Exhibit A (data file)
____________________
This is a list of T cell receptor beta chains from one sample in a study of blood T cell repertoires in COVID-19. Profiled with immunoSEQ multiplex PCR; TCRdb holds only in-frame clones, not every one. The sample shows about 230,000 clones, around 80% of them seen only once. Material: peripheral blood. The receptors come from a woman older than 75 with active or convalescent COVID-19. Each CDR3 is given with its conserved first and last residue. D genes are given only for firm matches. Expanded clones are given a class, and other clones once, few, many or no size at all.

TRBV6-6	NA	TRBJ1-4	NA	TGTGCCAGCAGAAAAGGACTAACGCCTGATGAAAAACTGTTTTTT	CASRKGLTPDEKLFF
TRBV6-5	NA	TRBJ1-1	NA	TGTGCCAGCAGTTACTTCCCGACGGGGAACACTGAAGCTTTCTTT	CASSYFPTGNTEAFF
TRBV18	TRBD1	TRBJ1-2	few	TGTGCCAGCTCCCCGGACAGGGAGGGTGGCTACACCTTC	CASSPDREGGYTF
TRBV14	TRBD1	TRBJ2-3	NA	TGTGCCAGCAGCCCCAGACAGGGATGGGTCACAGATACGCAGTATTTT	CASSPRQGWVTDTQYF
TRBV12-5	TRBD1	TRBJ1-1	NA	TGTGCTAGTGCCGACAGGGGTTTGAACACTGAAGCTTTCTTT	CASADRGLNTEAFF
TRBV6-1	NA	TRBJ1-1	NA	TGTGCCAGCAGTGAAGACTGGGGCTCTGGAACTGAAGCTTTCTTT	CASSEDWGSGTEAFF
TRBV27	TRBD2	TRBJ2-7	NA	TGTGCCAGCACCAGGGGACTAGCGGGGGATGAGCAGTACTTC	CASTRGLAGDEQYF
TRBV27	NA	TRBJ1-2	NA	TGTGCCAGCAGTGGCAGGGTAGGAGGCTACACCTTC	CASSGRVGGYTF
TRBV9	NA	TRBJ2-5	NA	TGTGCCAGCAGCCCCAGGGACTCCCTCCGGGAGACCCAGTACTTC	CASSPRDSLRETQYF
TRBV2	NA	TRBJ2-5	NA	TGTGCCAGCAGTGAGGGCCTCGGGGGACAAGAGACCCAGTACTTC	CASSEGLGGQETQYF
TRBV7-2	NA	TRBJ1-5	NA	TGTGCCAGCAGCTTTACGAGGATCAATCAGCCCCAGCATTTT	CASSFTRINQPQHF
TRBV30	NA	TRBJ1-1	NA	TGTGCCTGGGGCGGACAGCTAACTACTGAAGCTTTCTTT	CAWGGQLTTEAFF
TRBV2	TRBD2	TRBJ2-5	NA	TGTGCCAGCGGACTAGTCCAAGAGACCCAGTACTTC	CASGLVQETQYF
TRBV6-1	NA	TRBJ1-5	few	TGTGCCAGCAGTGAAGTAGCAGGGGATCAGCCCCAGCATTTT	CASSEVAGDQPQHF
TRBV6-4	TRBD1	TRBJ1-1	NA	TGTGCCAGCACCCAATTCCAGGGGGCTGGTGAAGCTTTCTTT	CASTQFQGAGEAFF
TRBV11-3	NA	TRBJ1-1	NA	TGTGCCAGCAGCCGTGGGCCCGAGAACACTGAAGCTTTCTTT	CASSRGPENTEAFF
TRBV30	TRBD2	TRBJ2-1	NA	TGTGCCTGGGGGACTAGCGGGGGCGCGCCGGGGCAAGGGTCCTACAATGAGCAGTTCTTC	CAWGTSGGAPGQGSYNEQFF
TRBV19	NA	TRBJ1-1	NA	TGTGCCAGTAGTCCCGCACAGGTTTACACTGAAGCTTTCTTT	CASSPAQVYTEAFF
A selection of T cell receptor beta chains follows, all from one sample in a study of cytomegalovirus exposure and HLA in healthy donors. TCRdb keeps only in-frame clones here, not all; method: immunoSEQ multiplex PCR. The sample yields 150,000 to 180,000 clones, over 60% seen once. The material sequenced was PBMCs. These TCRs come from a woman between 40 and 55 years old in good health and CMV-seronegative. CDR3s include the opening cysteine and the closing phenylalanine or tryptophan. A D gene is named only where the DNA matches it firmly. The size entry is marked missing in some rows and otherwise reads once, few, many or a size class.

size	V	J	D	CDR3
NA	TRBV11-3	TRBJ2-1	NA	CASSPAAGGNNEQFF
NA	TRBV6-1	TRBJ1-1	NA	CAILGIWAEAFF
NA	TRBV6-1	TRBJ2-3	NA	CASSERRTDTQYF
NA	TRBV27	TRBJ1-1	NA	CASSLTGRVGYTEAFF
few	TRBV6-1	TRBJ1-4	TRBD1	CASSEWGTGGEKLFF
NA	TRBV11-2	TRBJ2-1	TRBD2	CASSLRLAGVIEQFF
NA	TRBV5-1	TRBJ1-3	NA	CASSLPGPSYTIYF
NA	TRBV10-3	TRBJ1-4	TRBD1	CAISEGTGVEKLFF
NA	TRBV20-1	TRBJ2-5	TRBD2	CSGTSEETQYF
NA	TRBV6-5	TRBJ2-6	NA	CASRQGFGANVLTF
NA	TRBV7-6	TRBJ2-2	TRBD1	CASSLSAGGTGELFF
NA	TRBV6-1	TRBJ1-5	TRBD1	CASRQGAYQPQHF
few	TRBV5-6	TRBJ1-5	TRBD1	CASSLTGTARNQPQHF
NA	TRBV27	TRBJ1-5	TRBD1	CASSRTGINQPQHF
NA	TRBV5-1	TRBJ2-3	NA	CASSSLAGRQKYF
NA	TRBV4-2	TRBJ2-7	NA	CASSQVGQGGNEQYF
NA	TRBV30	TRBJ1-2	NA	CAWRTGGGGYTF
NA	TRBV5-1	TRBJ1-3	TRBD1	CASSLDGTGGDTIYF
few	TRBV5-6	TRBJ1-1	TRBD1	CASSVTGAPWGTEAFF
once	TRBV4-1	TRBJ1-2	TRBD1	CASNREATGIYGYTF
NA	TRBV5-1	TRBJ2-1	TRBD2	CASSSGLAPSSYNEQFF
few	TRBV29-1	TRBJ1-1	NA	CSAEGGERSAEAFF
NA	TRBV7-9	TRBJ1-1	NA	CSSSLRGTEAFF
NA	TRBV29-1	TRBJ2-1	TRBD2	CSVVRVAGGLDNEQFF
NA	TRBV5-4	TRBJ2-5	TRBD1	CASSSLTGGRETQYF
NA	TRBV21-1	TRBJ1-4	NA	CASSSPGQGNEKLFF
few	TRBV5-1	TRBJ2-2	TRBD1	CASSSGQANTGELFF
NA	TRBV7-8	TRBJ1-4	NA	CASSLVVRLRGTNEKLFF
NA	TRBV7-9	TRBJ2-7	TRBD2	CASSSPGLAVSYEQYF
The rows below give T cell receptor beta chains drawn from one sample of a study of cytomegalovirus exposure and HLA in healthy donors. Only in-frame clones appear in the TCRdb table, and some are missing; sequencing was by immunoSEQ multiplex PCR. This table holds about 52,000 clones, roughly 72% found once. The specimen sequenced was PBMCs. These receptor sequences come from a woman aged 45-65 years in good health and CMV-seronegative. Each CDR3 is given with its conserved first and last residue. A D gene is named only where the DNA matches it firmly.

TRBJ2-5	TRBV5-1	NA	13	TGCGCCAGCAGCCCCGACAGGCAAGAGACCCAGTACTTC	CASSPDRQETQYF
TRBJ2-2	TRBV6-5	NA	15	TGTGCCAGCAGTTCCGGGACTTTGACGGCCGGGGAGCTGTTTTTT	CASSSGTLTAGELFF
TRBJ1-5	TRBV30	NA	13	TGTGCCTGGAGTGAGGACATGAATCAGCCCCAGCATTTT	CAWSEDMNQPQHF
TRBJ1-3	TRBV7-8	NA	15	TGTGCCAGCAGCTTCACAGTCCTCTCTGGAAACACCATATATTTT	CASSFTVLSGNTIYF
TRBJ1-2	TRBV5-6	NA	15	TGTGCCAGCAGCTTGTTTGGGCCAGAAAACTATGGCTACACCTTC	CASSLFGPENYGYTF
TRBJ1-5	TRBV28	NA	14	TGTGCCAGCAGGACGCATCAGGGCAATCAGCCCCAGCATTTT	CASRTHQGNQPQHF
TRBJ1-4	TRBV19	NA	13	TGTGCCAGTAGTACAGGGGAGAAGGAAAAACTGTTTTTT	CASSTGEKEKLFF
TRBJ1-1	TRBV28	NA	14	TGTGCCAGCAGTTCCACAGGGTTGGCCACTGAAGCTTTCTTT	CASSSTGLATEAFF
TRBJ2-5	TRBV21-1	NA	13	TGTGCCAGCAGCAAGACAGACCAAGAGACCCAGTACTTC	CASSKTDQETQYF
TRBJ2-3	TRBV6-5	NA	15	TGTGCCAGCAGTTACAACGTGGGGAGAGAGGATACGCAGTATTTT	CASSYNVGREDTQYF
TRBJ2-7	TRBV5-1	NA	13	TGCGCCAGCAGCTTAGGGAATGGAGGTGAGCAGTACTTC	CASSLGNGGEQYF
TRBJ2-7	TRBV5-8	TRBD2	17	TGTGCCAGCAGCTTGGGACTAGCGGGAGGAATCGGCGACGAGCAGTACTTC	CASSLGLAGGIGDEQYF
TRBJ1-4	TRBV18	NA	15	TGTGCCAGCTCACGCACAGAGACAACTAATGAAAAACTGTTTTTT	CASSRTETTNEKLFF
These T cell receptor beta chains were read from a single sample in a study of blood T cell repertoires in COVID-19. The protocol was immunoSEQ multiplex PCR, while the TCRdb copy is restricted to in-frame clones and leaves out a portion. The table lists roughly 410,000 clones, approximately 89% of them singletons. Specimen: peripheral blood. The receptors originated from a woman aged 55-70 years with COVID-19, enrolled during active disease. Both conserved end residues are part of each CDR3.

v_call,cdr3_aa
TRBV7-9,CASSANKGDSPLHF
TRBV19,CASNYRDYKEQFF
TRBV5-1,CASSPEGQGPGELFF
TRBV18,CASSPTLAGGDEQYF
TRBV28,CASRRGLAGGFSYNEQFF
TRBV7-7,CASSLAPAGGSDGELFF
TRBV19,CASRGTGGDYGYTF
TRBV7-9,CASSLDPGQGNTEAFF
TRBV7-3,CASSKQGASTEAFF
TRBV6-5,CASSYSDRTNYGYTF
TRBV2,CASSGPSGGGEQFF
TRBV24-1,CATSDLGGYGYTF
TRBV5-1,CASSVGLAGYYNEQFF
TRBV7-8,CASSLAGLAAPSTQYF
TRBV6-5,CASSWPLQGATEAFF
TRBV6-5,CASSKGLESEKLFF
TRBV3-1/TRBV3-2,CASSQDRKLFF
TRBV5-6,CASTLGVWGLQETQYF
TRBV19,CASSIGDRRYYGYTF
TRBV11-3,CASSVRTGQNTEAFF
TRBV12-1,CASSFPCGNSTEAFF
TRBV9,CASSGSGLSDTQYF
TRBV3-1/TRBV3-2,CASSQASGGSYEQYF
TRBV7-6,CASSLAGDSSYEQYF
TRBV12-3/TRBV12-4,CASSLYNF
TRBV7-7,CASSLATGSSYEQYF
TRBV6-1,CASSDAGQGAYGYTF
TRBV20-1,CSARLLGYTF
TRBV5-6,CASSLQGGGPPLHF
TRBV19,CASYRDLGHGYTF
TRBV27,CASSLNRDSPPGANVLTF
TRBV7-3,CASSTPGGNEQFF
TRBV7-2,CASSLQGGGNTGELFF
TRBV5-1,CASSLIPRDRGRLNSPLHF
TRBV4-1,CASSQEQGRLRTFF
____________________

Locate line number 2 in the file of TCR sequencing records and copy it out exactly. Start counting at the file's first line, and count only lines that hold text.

TRBV6-6	NA	TRBJ1-4	NA	TGTGCCAGCAGAAAAGGACTAACGCCTGATGAAAAACTGTTTTTT	CASRKGLTPDEKLFF